Data Memos and Reports
We have a huge amount of qualitative and quantitative data that we have collected through interviews, a large-scale survey, and financial case studies. Instead of issuing one enormous report, we have been examining the data through various lenses:
Specific revenue sources
- Off The Charts: Examining Musicians’ Income from Sound Recordings
- Artists, Brand and Revenue
- Orchestral Recordings and Performer Payments
- Does Organizational Membership Matter?
- Does Radio Airplay Matter?
- Where We Live: The Impact of Location
- Teams, Time Allocation and Technology
- Musicians’ Teammates and their Effect on Earnings
- Are Musicians Benefiting from Music/Tech?
- Mythbusting: “musicians are rich”
- Mythbusting: “musicians make all their money from touring/shows”
- Mythbusting: “musicians don’t make any money selling music”
- Mythbusting: “musicians make all their money from t-shirts/merchandise”
Six Financial Case Studies
As part of this project, a handful of full-time musicians granted us access to their musician-related financial records. Our case studies illustrate each musicians’ income and expenses year-by-year.
- Indie rock composer/performer
- Contemporary chamber ensemble
- Jazz bandleader
- Jazz sideman
- Professional orchestra player
- Background vocalist
- How many musicians are there?
- Are musicians making more or less money?
- Why “I don’t know” is an acceptable answer
- Leverage: how much or little control musicians have over how – and how much – they are paid
Sign up for our monthly newsletter to learn about upcoming releases on income from live performance, whether membership matters, music cities, income for songwriters/composers, or the revenue streams or session musicians, and more.
As we roll out the results of our work, there’s sometimes a curious reaction to pie charts that include a significant number of musicians/composers who answered “I don’t know” to any given question. Take this one, for example:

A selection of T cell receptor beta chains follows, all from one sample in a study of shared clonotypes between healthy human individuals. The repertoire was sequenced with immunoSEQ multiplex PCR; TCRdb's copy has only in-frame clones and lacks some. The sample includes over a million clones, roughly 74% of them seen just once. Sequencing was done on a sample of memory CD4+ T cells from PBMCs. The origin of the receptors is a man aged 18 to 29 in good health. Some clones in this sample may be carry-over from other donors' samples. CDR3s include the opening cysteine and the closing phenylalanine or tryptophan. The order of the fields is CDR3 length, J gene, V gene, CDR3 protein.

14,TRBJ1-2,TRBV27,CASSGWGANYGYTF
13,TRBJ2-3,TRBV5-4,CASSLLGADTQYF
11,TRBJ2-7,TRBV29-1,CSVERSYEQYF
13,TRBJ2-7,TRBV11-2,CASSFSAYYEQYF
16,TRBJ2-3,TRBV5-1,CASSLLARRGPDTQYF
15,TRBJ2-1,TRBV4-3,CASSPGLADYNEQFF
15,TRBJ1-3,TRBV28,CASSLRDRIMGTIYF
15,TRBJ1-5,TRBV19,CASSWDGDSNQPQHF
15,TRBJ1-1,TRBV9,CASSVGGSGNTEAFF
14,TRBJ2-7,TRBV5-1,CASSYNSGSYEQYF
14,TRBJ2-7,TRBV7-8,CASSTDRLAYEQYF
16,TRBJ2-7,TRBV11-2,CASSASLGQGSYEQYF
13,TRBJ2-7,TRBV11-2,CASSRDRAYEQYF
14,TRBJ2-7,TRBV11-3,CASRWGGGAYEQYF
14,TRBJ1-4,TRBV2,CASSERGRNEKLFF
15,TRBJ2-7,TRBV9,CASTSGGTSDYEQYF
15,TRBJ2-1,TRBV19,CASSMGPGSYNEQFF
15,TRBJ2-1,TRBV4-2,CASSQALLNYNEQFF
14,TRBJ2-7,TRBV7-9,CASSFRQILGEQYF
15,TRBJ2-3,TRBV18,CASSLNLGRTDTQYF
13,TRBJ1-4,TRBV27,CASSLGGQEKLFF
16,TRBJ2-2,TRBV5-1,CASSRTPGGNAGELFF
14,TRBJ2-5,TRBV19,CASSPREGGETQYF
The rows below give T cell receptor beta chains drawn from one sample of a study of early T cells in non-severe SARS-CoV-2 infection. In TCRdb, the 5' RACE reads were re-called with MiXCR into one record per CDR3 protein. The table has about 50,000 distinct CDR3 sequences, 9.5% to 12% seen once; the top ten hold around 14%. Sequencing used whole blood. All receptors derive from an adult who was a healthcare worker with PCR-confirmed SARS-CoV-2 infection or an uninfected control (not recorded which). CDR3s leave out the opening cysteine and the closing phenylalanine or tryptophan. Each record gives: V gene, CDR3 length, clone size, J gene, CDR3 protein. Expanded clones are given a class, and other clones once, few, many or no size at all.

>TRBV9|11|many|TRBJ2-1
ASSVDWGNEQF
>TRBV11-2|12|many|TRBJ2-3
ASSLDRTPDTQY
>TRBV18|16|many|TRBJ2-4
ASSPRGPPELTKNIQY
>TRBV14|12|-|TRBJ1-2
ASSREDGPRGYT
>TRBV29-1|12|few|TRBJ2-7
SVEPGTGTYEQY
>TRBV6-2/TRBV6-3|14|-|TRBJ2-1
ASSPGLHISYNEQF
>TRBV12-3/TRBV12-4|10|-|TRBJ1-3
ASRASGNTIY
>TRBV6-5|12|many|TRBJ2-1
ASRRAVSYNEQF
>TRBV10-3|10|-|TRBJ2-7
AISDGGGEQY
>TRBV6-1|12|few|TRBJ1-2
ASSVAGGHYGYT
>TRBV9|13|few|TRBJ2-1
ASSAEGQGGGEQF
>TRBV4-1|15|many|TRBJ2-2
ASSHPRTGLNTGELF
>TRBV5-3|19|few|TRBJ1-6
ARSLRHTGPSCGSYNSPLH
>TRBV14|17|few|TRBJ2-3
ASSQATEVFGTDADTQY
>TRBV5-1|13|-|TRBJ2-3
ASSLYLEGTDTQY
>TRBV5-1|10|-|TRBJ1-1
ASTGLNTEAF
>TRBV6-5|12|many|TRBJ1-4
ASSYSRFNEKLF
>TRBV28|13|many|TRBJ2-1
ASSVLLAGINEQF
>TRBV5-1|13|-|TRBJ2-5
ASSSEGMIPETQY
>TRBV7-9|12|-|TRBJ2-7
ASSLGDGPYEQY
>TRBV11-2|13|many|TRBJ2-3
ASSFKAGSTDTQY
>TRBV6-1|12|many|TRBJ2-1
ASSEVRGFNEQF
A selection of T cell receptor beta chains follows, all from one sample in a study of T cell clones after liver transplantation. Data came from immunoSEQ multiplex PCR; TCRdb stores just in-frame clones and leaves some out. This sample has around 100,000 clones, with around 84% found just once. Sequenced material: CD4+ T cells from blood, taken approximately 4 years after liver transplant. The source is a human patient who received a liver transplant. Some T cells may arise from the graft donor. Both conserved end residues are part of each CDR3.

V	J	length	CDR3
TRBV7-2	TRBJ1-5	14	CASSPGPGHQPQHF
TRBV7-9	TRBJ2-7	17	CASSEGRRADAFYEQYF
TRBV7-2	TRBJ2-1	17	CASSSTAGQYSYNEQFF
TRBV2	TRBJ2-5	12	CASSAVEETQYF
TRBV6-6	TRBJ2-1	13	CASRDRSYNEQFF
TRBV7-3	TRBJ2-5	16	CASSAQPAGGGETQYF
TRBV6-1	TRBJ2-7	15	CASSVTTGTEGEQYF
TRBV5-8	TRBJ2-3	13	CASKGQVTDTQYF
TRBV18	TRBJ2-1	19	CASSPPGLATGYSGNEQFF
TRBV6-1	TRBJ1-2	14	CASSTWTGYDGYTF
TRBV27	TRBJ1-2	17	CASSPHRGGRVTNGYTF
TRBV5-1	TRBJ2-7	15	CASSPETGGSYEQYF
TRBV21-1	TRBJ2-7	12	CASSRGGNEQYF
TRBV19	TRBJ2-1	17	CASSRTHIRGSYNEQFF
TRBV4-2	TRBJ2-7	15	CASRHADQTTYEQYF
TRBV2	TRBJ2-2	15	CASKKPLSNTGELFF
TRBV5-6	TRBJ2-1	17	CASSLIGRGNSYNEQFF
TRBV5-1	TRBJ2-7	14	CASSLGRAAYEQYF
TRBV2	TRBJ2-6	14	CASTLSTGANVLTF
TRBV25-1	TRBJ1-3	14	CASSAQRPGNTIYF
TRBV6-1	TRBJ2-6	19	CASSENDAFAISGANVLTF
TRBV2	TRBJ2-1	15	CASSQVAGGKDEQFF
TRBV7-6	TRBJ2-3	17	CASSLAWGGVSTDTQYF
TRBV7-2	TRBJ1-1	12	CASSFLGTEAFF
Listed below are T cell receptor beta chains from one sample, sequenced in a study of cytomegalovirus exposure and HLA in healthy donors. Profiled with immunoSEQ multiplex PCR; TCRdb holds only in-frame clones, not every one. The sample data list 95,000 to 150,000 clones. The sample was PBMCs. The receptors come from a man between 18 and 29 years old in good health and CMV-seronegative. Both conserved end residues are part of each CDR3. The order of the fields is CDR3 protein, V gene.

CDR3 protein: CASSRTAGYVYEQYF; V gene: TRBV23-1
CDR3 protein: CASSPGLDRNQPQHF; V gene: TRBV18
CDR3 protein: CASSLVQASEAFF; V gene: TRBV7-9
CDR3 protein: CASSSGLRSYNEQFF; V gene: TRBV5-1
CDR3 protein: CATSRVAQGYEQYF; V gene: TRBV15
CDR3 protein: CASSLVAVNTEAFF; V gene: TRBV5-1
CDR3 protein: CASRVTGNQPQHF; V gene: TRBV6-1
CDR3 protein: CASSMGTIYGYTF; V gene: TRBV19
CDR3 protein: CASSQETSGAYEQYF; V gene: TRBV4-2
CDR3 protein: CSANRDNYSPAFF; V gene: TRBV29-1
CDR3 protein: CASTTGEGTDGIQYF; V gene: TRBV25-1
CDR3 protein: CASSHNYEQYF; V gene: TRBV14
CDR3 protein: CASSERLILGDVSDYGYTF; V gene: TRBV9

Some think these are just disorganized musicians that aren’t on top of their game. But, after conducting many interviews, running nearly a dozen financial case studies, and testing this survey for months prior to launch, and thinking about it ourselves, we know that “I don’t know” is an acceptable answer, for at least three reasons: (1) a gap in respondent knowledge, (2) insufficient access to information or (3) a reflection of the intricacies of income transfer.
This is a complex world, full of new revenue streams with confusingly similar names. How many musicians know the difference between an interactive stream and a non-interactive … Read More »
The Money from Music survey was open from September 6 – October 28, 2011. The survey was built by project staff using SurveyMonkey’s premium level services.
The survey was open to all musicians, composers and performers aged 18 years or older who were US citizens or residents.
Here are some top-level statistics about the survey participants.
On Monday, January 30, 2012, FMC’s Kristin Thomson participated in Visionary Monday at the annual MIDEM conference in Cannes, France. Drawing upon data from both Money from Music survey findings and artist interviews, we explained the changing relationship between artists, brands and earnings.
The FMC team spent some time with the Network of Music Career Development Officers at their annual meeting on Thursday, January 11, 2012 at the Manhattan School of Music in New York City. Here are some slides from our presentation, which look at some of the survey results with respect to conservatory and music school graduates.
In this presentation we looked at the characteristics of the 2,728 musicians and composers who said they graduated from a conservatory of music school. The top regions for this group were New York, Boston, Washington DC, Long Beach/LA, San Francisco, Denver, Chicago, Detroit, Madison, Minneapolis, Nashville, Cincinnati, Atlanta, Dallas/Fort Worth and Rochester.
We found that music school or conservatory graduates were more likely to be earning more, working more, and were more likely to have … Read More »
FMC was at the Association of Performing Arts Presenters annual conference, speaking on Sunday, January 8, 2012 on the panel, “Platforms that Move Jazz Forward.” Here are three slides from our presentation, based on data collected in the Money from Music Survey.
First, some quick context for these slides. More than 850 of the 5,000+ survey respondents said they generate the most money from the Jazz genre. These respondents came from 45 states and the District of Columbia. The top fourteen cities represented were New York, Los Angeles, San Francisco, Boston, Chicago, DC, Seattle, Dallas, Houston, Philadelphia, Detroit, New Orleans, Minneapolis and Denver.